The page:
The million dollar question - why does it seem like young children are compulsively drawn to the messiest, most dangerous activities?
Why do they want to stick their hand right into a bowl of pancake batter or cover themselves in glitter the second you turn your back???
It can be so frustrating when they do these seemingly odd and unexplainable things but know that it is developmentally normal.
Children can be naturally impulsive because they are little scientists. Being impulsive is how they experiment with the world.
They also don’t have the life experience to know what is dangerous or the cognitive ability to predict dangerous results. If they’re curious about something, they’re going to want to explore it.
It's not until around age four that children start to develop "good" impulse control. (Source: nih.gov)
Even then, this doesn’t mean they have total self-control at age four. It continues to develop throughout childhood.
How To Help Your Child Develop Impulse Control
You can begin by introducing stop/go/wait activities as young as 18 months.
When we introduce these activities at an early age, the development of self control will happen more naturally because they bring an awareness to the body while helping children practice controlling their bodies, breath, and speech.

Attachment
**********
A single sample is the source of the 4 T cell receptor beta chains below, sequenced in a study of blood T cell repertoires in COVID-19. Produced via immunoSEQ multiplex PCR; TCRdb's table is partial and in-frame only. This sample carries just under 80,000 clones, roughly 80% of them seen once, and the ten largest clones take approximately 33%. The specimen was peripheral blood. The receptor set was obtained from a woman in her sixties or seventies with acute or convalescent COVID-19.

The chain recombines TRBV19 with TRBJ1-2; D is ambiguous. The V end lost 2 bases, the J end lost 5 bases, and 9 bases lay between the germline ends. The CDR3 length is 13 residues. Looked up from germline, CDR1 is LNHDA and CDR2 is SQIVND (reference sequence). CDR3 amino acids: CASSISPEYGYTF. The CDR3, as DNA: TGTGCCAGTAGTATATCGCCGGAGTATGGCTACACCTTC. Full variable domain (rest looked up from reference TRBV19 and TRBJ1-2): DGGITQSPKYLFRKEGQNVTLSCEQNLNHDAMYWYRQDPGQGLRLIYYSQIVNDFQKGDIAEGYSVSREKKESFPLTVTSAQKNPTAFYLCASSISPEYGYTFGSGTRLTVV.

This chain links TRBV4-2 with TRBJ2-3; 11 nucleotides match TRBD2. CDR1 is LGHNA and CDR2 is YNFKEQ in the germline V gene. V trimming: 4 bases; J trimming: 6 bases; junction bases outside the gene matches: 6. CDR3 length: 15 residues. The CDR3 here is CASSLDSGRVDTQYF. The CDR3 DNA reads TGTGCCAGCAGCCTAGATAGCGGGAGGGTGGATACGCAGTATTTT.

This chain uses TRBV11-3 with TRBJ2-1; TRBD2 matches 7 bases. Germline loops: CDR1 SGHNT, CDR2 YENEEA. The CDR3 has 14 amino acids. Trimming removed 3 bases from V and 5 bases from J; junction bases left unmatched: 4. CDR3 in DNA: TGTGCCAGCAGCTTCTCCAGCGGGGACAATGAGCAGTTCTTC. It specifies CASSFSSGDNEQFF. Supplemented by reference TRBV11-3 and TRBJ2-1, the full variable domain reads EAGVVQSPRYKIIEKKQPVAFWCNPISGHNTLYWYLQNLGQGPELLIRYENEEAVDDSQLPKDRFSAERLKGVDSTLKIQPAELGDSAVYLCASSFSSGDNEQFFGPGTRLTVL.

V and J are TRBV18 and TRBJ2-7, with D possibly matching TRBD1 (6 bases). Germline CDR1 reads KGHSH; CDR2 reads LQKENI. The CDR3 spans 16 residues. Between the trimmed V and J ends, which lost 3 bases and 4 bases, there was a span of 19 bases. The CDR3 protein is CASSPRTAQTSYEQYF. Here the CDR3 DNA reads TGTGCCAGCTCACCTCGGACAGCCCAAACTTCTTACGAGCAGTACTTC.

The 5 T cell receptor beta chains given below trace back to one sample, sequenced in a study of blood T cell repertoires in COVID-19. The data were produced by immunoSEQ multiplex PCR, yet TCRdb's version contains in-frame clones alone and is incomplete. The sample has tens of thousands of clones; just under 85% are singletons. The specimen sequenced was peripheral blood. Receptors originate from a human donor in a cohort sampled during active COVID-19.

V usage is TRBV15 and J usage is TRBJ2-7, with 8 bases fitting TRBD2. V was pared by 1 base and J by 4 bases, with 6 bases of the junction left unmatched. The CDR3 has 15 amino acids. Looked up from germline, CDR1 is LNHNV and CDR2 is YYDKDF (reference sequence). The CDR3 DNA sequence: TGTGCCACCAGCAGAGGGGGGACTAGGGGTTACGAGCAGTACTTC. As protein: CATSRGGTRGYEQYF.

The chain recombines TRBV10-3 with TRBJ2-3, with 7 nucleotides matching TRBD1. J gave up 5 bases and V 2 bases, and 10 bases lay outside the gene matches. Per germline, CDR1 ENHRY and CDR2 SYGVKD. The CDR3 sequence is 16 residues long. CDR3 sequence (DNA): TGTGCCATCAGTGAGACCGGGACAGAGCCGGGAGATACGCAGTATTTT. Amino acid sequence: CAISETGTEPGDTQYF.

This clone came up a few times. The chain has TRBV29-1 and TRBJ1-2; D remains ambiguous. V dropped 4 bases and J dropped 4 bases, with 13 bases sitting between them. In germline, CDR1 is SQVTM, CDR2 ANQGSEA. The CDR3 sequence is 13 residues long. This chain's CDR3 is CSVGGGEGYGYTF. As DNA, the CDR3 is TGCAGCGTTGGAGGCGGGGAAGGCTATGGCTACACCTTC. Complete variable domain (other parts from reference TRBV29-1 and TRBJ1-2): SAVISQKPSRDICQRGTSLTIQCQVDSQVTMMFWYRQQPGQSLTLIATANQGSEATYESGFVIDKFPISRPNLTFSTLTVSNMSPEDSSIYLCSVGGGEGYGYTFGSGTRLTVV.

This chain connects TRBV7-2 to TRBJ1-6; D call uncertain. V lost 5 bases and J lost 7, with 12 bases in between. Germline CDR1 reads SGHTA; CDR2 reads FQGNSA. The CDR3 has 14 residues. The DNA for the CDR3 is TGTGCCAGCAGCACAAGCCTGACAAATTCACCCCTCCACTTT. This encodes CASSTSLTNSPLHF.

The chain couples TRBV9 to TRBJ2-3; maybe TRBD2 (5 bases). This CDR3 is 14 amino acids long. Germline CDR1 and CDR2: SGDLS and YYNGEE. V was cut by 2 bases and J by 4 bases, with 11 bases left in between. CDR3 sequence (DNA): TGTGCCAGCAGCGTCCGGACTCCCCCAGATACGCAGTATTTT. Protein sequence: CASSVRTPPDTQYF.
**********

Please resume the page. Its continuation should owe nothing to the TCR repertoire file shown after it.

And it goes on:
You can begin with simple turn taking, while you’re playing or tidying up. This teaches patience and control of the body because they must wait for their turn.
Just note that you should temper your expectations for turn-taking, as well as any of the activities below. By understanding what your child is developmentally capable of, you'll set them up for success.
Other Fun Activities You Can Do to Develop Self-Control:
Freeze Dance - you can use a freeze dance song (like any of the ones from the Kiboomers album Freeze Dance Songs for Learning) or any song your child enjoys that you start and stop. It's a good idea to play along too so that you can role model.
The Quiet Game - set a timer or use your hand to count silently and sit without talking for just 5 seconds. Once your child has mastered 5 seconds, you go up to 10 seconds and so on.
Follow the Leader - make one child the leader and everyone has to follow their actions. Take turns being the leader.
When These Activities Will NOT Work
Your child has to want to participate in the activities for this to help. If they’re not interested, that’s okay. They’re just not quite ready yet. Try again in a month or when you observe they may be more willing.
The Benefits of Better Impulse Control
The same study linked above, found that individuals who have strong self-control in early childhood are more successful in school, as well as more likely to have successful careers and harmonious family relationships in adulthood.
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